Tim Layton Holding "New Life" Wild Horses of Missouri B&W Silver Gelatin PrintTim Layton Holding "New Life" Wild Horses of Missouri B&W Silver Gelatin Print If you love horses, join my Free Wild Horse Journal where I bring you behind the scenes in my darkroom and studio and provide my latest updates and special offers.  Current members are automatically entered for a chance to win one of my wild horse fine art gallery prints every month.  

Join me and other horse lovers from around the world in my Wild Horses of North America Facebook Group.  I share behind the scenes photos and videos in the group that you won't see anywhere else.

I am starting to do Live Video Broadcasts from my new studio and darkroom while I am working and making prints and even doing live art shows too.  I will be making my big 30x40 and 40x50 silver gelatin wild horse prints and also platinum and palladium too.  You can connect with me live on my new YouTube Channel, and in the Darkroom Underground Facebook Group, and the Wild Horses of North America Facebook Group.

Free Wild Horse Behind The Scenes Art Updates by Tim LaytonFree Wild Horse Behind The Scenes Art Updates by Tim Layton

Wild Horses of Missouri Fine Art Prints by Tim Layton www.timlaytonwildhorses.comWild Horses of Missouri Fine Art Prints by Tim Layton www.timlaytonwildhorses.com Wild Horses of Missouri Fine Art Prints by Tim Layton www.timlaytonwildhorses.comWild Horses of Missouri Fine Art Prints by Tim Layton www.timlaytonwildhorses.com Wild Horses of Missouri Fine Art Prints by Tim Layton www.timlaytonwildhorses.comWild Horses of Missouri Fine Art Prints by Tim Layton www.timlaytonwildhorses.com Wild Horses of Missouri Fine Art Prints by Tim Layton www.timlaytonwildhorses.comWild Horses of Missouri Fine Art Prints by Tim Layton www.timlaytonwildhorses.com Troublemaker - Wild Horse Fine Art by Tim LaytonTroublemaker - Wild Horse Fine Art by Tim Layton Princess Warrior - Wild Horse Fine Art by Tim LaytonPrincess Warrior - Wild Horse Fine Art by Tim Layton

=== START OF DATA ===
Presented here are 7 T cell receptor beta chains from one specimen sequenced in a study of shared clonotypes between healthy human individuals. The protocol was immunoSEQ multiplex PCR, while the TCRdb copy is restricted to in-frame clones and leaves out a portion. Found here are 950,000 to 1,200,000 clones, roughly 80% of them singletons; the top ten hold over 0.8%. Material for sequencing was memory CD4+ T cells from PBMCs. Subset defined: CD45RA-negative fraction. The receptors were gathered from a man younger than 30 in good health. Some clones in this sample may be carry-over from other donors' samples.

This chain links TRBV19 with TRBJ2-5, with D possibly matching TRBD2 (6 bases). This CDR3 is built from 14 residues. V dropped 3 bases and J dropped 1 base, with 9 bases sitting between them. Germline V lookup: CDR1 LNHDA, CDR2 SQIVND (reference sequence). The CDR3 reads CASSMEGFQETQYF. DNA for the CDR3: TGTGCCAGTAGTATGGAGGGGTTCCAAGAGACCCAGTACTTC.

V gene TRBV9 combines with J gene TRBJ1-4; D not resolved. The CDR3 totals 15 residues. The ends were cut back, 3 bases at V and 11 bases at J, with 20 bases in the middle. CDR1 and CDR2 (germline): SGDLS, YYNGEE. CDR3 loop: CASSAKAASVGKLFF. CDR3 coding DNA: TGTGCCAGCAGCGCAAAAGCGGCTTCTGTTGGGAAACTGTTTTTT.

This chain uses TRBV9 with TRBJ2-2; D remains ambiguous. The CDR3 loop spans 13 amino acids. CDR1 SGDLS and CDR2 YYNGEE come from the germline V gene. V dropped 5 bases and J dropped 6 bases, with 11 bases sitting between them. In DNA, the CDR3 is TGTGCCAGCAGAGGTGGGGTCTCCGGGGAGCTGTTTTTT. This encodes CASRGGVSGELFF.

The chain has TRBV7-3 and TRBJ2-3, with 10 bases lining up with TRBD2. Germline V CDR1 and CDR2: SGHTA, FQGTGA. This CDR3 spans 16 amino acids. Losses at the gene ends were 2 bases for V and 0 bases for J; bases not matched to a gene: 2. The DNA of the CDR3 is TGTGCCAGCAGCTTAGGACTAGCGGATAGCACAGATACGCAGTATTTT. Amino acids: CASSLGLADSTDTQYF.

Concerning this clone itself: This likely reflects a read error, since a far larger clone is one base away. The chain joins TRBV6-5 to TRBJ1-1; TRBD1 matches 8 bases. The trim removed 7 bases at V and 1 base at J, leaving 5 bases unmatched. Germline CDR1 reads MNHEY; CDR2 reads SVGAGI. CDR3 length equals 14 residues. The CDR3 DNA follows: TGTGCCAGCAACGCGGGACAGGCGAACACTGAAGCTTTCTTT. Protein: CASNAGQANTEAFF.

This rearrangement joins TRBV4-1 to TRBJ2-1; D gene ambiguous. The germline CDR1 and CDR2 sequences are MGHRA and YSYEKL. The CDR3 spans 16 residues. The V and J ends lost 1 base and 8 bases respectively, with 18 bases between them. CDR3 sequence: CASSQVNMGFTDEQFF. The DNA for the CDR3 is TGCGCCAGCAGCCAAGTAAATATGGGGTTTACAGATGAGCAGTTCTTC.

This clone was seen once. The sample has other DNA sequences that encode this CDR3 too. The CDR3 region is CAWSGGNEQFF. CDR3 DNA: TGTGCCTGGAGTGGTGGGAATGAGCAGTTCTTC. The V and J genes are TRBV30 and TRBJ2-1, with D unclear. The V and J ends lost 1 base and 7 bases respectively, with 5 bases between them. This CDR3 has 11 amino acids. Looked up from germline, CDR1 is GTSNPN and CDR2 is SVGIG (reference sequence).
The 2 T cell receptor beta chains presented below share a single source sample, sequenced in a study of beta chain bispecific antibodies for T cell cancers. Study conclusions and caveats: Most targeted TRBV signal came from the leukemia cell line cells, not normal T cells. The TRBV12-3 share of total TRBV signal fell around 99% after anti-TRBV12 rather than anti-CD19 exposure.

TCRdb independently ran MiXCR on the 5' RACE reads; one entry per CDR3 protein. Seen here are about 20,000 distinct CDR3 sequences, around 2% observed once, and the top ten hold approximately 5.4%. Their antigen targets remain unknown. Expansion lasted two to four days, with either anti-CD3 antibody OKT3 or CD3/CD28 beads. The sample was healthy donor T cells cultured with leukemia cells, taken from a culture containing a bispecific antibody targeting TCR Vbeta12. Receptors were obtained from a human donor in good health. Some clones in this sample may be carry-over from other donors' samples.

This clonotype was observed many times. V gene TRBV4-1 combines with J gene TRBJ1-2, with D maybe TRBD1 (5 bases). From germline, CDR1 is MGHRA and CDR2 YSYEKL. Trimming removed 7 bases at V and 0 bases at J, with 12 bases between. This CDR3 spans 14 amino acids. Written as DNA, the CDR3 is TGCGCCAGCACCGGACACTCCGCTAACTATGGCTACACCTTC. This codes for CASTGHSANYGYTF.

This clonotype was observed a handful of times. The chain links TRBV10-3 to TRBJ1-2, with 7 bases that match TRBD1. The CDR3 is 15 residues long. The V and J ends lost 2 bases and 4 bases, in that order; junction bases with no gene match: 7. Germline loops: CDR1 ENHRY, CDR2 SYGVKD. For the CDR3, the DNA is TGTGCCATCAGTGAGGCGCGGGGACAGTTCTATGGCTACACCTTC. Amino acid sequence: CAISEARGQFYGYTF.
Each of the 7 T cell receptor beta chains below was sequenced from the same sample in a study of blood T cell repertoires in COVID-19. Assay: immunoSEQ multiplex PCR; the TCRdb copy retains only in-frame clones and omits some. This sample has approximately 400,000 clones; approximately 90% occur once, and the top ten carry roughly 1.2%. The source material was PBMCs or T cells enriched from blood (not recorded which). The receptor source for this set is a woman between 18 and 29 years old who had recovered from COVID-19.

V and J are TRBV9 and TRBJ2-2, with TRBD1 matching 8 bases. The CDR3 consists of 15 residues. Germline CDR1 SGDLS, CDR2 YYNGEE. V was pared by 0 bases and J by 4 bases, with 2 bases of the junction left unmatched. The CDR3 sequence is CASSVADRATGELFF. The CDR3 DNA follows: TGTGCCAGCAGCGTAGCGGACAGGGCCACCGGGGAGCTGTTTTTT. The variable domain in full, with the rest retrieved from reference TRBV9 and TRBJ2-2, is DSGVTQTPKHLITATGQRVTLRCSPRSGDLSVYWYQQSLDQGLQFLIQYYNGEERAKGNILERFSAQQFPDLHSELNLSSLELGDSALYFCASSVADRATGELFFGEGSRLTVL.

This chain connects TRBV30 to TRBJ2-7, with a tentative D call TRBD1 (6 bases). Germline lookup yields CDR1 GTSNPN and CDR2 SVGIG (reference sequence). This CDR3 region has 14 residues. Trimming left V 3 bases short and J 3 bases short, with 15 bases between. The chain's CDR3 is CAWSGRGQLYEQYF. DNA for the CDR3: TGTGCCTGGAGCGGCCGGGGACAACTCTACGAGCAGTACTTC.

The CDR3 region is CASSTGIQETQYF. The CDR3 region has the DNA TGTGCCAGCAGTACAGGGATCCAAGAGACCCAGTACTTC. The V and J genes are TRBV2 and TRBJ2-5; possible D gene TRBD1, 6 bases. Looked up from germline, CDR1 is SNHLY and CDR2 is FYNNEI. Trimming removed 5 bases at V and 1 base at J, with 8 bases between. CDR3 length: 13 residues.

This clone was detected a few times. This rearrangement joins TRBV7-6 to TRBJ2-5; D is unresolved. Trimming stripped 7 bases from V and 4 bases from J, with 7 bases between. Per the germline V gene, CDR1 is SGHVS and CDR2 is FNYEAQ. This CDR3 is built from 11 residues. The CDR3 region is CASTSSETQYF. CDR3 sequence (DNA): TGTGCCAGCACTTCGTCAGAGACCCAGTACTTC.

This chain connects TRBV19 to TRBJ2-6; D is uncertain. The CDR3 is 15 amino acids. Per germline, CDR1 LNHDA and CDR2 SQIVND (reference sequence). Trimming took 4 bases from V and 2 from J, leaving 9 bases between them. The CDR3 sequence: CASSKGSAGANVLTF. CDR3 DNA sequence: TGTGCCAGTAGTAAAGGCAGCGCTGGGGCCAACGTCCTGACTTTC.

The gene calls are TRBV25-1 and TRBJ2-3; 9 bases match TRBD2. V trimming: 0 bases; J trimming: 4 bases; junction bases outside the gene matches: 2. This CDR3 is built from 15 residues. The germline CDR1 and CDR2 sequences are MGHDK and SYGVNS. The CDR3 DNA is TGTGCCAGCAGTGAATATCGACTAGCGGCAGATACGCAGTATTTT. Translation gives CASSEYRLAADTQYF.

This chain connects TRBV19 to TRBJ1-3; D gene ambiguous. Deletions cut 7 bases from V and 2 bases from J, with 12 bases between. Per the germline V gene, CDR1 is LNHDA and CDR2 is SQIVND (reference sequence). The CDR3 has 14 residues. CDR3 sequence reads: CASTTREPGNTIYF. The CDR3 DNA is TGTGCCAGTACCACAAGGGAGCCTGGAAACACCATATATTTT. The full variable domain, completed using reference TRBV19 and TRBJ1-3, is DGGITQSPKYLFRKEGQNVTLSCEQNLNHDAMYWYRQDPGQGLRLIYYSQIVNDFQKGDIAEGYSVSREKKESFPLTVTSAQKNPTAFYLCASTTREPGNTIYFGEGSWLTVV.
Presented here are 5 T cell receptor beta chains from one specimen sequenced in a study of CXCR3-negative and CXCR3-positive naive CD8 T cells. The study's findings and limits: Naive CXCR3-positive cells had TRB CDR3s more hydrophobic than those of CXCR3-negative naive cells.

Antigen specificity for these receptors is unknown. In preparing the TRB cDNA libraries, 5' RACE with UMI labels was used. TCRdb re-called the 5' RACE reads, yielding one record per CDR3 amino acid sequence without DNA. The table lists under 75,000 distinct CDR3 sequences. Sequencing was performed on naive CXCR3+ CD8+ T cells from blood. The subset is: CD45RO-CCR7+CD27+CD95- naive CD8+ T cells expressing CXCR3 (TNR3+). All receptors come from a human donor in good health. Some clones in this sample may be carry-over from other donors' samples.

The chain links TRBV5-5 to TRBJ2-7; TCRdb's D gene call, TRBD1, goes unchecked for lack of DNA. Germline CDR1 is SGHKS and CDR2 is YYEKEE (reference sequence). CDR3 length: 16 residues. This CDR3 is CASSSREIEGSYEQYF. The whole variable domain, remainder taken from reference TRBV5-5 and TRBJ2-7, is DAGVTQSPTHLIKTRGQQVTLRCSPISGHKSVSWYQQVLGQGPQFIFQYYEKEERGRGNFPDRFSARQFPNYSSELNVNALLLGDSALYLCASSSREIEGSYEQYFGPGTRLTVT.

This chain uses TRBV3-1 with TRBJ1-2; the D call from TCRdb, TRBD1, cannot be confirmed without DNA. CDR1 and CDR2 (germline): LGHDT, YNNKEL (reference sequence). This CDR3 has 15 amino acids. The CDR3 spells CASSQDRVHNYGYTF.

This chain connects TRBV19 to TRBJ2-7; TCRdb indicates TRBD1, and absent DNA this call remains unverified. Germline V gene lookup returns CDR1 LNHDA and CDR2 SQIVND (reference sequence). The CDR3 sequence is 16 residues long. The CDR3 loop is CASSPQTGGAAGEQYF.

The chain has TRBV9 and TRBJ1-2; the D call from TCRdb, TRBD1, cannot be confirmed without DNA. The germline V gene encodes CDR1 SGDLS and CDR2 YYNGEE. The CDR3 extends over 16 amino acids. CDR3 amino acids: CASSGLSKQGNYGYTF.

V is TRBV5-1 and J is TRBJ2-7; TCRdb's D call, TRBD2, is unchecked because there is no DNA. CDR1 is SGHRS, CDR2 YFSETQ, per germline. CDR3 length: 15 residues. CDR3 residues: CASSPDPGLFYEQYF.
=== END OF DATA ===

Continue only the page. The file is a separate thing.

HISTORY OF THE WILD HORSES OF SHANNON COUNTY MISSOURI

8/1/20 - Shawnee Creek Mare - Wild Horses of Missouri by Tim Layton8/1/20 - Shawnee Creek Mare - Wild Horses of Missouri by Tim Layton Shannon County is home to an extraordinary herd of wild horses that very few people know about. Hidden away in Southeast Missouri in the Ozark National Scenic Riverways on public land about 130 miles from Springfield and 150 miles from St. Louis, 4 herds of wild horses roam the beautiful and rugged landscape. 

Ozark National Scenic Riverways is the first national park area to protect a river system and the only place in the state where wild horses still roam free.

It hasn't been an easy path for the wild horses over the last 100 years and it would be foolish to think current conditions couldn't change and put the horses back in danger again. 

During the 1980s the National Park Service announced a plan to remove the wild horses, and people were outraged. 

In 1993 the U.S. Supreme Court denied a final appeal to protect the horses and gave the National Park Service the right to remove the horses from federal land at their discretion.  

The national park service started the process of removing the wild horses in a way that was profoundly upsetting to local residents and horse lovers around the country.  The people of Shannon County and horse lovers around the country rallied together and the Wild Horse League of Missouri was formed.

Wild Horses of Shannon County Missouri by Tim LaytonWild Horses of Shannon County Missouri by Tim Layton Luckily, by 1996 the Wild Horse League of Missouri, which formed in 1992 to save the wild horses, received help from the people of Shannon County, Congressman Bill Emerson, and Senators Kit Bond and John Ashcroft.

Their tireless efforts paid off, and President Clinton signed a bill into law on October 3, 1996, to make the wild horses of Shannon County a permanent part of the Ozark National Scenic Riverways.  

Now, people from around the world visit Shannon County Missouri in hopes of seeing these majestic wild horses.

The Missouri Wild Horse League works with the National Park Service to capture some of the horses when the herd exceeds the maximum agreed upon limit of 50 horses.  The captured horses are taken into care and evaluated before being adopted by loving families for permanent homes.

It is important to remember that these horses are wild. When looking for them, be sure not to approach them or attempt to feed them. It is essential to keep these animals wild and free, and for you to be safe. The horses are big, strong, and unpredictable and for your own safety as well as theirs, keep a safe distance of 100 yards or more between you and the horses. 

 

Free Wild Horse Behind The Scenes Art Updates by Tim LaytonFree Wild Horse Behind The Scenes Art Updates by Tim Layton